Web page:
• Fatty Bolger||

    I'm curious, how are they fraudulent?

    Do they weigh the gold incorrectly? Do they promise one price and buy at another?

  • ||

    The neglect to mention that any piece of worked gold is likely to be worth much more on the jewelry market then it is melted down.

  • ||

    And how is that fraudulent?

    Do all laws that apply to children now need to apply to adults?

  • ||

    I'm not sure it is. But I'd consider it unethical.

    It's almost ... slightly... like being an appraiser who falsely appriases the value of soemthing and then buys it from you so he can sell it for a lot more.

  • ||

    But it's not at all like that. The appraiser's job is to give you as accurate an estimate of the value of an item as he can. It's the fundamental reason you're paying him. So if he lies, then that's clearly fraud.

    A gold or jewelery dealer is under no such obligation. He should negotiate the best price possible for himself without making any false or misleading statements. If the guys on TV tell you you're jewelery is otherwise worthless unless you sell it to them, then _that's_ fraud.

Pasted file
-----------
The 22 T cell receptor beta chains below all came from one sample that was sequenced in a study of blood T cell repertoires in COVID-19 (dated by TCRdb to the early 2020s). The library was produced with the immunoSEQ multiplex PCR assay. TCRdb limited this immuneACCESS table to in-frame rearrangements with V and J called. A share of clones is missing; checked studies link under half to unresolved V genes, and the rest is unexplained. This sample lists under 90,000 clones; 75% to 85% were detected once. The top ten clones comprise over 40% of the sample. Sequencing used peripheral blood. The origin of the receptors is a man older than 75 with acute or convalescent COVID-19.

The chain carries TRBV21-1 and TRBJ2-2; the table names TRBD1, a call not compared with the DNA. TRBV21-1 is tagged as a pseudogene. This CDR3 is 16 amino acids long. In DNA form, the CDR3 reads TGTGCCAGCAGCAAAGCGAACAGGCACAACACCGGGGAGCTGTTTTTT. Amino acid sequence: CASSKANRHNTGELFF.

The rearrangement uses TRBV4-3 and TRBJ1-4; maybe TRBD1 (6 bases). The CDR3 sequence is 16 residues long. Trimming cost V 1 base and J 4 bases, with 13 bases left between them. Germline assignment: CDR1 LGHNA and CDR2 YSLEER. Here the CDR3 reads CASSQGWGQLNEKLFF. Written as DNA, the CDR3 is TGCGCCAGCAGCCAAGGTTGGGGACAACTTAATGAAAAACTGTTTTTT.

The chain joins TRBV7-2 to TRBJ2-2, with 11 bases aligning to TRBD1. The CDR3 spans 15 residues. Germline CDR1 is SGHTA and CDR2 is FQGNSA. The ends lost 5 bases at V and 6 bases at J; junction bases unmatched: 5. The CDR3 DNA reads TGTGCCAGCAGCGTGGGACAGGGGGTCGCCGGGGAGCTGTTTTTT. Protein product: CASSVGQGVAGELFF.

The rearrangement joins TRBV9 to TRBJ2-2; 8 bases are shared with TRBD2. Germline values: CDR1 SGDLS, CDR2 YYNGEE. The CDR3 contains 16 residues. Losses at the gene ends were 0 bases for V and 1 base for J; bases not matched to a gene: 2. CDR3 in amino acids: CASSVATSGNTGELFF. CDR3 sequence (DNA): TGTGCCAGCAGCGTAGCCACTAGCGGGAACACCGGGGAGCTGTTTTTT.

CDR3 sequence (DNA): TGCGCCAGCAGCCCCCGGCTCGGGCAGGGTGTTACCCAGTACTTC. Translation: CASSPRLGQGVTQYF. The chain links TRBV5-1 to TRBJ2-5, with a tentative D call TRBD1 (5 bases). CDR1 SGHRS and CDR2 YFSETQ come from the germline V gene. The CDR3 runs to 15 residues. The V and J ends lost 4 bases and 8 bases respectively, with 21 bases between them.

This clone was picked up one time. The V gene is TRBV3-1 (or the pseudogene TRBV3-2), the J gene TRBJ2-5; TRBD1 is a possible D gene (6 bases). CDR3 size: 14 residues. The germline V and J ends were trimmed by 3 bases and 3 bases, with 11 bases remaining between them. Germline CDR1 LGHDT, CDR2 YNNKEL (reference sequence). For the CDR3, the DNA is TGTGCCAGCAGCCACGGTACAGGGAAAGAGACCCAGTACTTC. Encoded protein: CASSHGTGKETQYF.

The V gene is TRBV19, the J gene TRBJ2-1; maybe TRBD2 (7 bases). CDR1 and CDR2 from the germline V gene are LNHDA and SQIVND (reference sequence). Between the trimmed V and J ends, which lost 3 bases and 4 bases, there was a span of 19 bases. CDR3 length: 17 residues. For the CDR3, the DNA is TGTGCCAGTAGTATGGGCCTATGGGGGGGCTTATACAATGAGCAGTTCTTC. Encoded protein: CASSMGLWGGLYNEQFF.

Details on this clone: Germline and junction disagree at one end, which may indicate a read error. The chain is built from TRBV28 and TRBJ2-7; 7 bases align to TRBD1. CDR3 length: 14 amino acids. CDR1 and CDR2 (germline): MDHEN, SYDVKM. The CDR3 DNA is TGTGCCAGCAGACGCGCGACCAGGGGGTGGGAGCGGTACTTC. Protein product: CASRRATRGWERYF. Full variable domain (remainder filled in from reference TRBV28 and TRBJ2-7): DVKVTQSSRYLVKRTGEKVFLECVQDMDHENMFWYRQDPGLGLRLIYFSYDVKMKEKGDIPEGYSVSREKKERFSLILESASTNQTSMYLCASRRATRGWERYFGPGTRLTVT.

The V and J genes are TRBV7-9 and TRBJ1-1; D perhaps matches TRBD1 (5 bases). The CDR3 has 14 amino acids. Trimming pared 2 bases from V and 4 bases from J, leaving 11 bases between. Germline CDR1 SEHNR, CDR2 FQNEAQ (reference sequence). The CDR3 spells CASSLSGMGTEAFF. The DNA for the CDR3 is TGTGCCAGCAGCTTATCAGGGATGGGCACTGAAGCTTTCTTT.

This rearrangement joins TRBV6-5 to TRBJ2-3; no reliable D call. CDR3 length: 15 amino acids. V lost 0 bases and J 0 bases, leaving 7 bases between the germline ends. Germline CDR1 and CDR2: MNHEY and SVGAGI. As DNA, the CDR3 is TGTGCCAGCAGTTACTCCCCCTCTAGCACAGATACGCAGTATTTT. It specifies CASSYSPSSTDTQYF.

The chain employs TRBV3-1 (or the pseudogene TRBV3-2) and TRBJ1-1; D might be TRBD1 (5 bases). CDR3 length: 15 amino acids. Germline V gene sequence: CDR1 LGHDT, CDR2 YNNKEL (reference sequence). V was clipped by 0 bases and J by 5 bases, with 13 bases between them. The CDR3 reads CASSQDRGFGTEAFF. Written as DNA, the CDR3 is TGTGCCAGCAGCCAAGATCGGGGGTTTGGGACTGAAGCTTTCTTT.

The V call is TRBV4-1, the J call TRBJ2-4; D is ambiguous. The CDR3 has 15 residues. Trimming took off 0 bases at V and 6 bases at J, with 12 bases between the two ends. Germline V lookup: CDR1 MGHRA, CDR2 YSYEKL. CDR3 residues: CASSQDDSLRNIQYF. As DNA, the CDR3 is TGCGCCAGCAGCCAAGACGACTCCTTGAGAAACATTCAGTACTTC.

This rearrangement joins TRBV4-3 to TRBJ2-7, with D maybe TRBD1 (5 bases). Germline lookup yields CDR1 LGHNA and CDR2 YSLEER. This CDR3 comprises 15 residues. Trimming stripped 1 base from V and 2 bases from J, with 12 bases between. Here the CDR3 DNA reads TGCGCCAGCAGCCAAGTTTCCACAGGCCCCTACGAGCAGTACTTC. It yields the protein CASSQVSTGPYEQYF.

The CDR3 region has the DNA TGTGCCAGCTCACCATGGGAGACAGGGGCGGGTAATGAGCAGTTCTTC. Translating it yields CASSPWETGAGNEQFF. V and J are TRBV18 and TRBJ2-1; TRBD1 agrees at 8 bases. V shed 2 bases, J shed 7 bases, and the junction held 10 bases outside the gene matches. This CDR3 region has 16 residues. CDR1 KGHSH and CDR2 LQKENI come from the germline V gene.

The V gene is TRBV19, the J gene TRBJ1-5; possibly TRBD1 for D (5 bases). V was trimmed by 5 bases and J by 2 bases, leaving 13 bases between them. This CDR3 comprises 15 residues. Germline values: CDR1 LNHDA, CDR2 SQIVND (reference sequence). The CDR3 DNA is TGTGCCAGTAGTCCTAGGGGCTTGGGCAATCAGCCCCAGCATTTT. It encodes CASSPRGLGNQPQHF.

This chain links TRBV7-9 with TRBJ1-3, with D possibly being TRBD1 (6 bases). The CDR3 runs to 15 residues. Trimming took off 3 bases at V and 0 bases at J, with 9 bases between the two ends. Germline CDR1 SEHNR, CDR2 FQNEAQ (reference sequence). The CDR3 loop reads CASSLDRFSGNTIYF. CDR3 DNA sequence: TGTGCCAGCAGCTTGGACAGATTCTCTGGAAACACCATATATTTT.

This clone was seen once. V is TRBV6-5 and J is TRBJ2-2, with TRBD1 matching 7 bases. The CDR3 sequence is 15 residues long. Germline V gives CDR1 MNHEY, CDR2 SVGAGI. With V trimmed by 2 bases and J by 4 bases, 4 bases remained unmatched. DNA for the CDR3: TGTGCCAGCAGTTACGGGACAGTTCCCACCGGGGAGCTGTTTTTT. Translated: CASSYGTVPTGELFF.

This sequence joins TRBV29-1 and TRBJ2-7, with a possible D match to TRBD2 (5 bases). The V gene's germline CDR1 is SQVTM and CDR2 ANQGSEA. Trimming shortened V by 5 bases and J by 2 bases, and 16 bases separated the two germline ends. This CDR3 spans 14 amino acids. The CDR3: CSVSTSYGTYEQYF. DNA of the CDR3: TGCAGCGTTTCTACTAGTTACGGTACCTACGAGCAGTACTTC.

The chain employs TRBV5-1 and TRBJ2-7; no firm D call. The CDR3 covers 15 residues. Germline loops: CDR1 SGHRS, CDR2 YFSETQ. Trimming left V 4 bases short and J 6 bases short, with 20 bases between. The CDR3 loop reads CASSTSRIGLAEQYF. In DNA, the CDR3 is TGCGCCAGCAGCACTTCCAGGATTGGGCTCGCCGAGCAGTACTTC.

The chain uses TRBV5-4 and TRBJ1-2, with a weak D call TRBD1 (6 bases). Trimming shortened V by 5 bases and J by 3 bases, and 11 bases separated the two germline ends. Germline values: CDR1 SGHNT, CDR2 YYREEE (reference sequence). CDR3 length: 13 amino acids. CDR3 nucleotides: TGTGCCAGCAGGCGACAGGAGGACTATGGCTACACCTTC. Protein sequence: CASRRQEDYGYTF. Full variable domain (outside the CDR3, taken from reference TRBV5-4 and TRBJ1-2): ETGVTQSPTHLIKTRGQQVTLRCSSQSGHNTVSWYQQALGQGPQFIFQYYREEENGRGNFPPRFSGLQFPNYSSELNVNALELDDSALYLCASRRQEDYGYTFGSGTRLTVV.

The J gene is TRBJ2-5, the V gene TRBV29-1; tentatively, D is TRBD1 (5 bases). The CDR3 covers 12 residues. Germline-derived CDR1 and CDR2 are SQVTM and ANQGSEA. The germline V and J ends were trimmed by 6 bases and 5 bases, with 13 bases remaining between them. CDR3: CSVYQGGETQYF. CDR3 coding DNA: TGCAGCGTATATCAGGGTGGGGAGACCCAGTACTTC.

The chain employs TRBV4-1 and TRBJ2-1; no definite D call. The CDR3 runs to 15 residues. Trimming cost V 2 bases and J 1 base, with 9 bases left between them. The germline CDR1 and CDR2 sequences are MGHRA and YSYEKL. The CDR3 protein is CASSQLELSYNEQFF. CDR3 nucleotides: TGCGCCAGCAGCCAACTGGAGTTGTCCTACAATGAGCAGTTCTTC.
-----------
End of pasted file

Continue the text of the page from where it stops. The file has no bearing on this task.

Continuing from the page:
But not mentioning that you might theoretically get more from selling it to someone else? Requiring vendors of any good or service to do that is a path to madness. Caveat emptor and all that.

  • ||

    I'm not really disagreeing. But the ads imply the jewelry is going to be melted down. Which implies it is worth more melted down. Which it isn't.

    Arguably misleading.

  • Masturbatin' Pete||

    Hazel:

    Is Goldline in the consumer gold-buying business? I checked their website, and I couldn't immediately find anything on selling your gold to them. Every commercial that I've ever heard for Goldline has involved buying gold FROM them.

    But apparently you know something that I don't. Help me out here, please.

  • Azul Vodka||

    She doesn't know jack.

  • Banjos Kick Ass!||

    Hazel, you are confusing Goldline with cash4gold.

  • ||

    My local numismatist claims jewelers have said they're not interested every time he's tried to sell them used gold jewelery people have brought him, so he just melts it down.

  • ||

    He could be lying. Or maybe he's just not going to the right dealers.
    You're not likely to sell used jewlery to a retail store. But there's obviously a resell market (or else where would thieves fence stolen jewelry?)

  • Fatty Bolger||

    They send it to Goldline. Duh!